Friday, February 10, 2017

Blue Blooded Horseshoe Crabs

On our second trip to the Florida Keys Aquarium Encounter, this time with our granddaughter, I picked up another little tidbit of knowledge I hadn't had before. The touch tide pool was her favorite spot and one of the older attendants whom we'd met before was very patient in explaining to her and to others as they came along and wanted to touch what each animal was and what their importance was in the world.

Our granddaughter was especially fascinated with the horseshoe crabs in the pool. When you turned them upside down, remembering to keep them under the water of course, you could see all the legs scrambling to move. They are a unique sea animal with their armored outside that to me looks like it's related to an armadillo even though it's really related to the group that includes spiders.

While the long needle like tail looks dangerous it is only used to right itself if it is accidentally turned over. The shell-like armored body has been around for over 450 million years as evidenced by fossils. Apparently God didn't need to improve on this particular animal.

Horseshoe crabs are important to the ecology of the region because of their eggs. The eggs provide a food source for both birds and fish. Amazing that any would survive.

The truly surprising fact I learned however was that they have blue blood. This is because it is copper-based. It is used to test for the sterility of medical equipment and all intravenous drugs. The compound eye of the horseshoe crab has also been important in learning more about vision in the human eye.

Okay, now I'm ready for the Jeopardy show.

Thursday, February 09, 2017

World War II Courage

A few years ago we stood on the beaches in Normandy, France and marveled at the courage it took for those men to storm the beach through a hail of bullets. Our hearts were touched with knowing that many sacrificed their lives in the defense of the freedoms we enjoy.

Several days ago we had the opportunity to see another side of bravery in that war, the bravery of men who would climb into B-17s and B-24s and all sorts of other aircraft that flew during that time in the war effort. The Wings of Freedom Tour sponsored by the Collings Foundation brought a collection of planes that are still flying and touring the country giving the opportunity for many to appreciate the effort of those soldiers of the air.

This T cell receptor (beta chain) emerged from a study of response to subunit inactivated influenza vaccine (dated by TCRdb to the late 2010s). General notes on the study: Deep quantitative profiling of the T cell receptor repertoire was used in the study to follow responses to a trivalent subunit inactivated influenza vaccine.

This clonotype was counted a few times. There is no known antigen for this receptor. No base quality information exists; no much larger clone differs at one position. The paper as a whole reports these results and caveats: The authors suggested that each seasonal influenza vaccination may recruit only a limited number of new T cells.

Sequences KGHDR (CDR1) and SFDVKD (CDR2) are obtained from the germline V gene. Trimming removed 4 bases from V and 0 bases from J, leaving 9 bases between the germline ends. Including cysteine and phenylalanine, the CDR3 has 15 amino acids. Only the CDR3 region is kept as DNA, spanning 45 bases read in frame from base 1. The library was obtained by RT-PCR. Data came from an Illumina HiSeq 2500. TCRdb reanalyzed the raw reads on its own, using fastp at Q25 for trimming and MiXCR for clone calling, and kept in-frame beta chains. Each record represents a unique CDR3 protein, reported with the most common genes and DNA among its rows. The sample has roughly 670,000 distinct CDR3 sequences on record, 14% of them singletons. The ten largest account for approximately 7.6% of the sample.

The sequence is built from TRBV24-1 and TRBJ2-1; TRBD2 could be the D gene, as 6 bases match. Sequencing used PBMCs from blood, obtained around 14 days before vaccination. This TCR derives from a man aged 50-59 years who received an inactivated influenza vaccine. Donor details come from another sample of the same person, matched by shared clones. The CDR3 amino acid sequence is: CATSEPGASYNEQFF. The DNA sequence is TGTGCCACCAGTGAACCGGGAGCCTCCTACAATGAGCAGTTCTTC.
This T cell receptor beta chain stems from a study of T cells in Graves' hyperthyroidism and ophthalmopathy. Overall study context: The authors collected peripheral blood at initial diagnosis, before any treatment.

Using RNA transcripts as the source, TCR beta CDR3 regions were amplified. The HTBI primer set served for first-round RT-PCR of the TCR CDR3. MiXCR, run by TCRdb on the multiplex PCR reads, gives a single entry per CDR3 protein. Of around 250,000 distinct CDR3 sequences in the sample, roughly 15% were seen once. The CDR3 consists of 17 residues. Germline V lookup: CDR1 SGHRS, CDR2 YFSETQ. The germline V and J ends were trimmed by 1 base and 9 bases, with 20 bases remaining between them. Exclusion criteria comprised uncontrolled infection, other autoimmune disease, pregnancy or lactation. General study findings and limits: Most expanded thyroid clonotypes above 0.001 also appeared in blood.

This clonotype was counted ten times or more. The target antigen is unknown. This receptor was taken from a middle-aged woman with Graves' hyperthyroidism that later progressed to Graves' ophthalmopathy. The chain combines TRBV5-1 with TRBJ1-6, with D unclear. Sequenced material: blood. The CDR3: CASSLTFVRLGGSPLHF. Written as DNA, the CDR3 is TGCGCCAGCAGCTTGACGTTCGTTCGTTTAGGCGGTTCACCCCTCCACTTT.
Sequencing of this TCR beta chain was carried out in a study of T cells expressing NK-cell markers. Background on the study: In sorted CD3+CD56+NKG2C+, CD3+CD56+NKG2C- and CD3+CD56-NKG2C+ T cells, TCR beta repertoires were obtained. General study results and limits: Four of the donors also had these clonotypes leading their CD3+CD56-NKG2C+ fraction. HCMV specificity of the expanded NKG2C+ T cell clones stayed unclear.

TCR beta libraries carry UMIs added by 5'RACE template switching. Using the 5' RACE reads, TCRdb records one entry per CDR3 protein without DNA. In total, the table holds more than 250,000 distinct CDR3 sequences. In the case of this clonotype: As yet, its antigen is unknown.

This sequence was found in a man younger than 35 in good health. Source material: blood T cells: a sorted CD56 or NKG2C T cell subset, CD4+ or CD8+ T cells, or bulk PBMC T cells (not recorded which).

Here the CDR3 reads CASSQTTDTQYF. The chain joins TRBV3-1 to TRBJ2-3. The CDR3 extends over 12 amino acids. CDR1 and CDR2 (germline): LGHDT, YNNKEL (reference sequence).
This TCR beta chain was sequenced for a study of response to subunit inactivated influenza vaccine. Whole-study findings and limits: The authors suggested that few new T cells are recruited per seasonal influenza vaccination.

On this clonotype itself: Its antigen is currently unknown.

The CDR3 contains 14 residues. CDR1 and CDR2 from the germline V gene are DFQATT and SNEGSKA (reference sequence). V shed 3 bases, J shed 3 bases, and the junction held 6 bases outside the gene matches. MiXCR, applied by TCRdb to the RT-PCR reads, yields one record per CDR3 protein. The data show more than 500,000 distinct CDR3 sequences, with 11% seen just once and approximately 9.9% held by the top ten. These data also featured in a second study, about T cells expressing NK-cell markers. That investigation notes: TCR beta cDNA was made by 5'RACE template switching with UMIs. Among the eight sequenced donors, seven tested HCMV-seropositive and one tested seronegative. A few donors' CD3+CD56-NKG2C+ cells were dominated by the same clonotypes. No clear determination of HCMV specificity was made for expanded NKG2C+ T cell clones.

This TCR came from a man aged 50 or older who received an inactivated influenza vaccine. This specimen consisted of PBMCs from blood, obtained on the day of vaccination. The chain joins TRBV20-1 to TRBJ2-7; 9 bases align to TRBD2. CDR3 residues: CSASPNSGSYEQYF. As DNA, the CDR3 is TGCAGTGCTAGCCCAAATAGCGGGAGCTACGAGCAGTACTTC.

We were able to board the planes and climb through for a look at the inside. It was amazing. Cramped quarters and seats next to huge bombs. While we could look below us through the open bomb bay doors and see the ground just a few feet below, those riding in the plane during the war would have had a much more frightening view.

I've visited battlefields, been on ships and a submarine, but crawling through the B-24 made me all the more aware of the raw courage of the men who fought in the war then. It makes me grateful for those willing to serve today as well. Thank you.

Tuesday, February 07, 2017

Through My Lens - Birds of a Feather

A stroll through the Laura Quinn Bird Sanctuary just down the road from where we stay in the Florida Keys always provides an opportunity for some good pictures. No Roseate Spoonbill this year though.

Monday, February 06, 2017

Osprey Mama

There is a nest high on the top of a pole that is for an osprey family. We watched the nest last year and saw several youngsters. When we needed to go north to pick up a grandchild for their stay at the condo with Grandma and Grandpa, we decided to check it out and see if there was anything going on this year.

The nest is right next to an exit off of US1. If you drive off on the exit and go half way up the ramp to get back on, you can actually look down on the nest. You really need binoculars or a telescopic lens on your camera to make out the birds in the nest.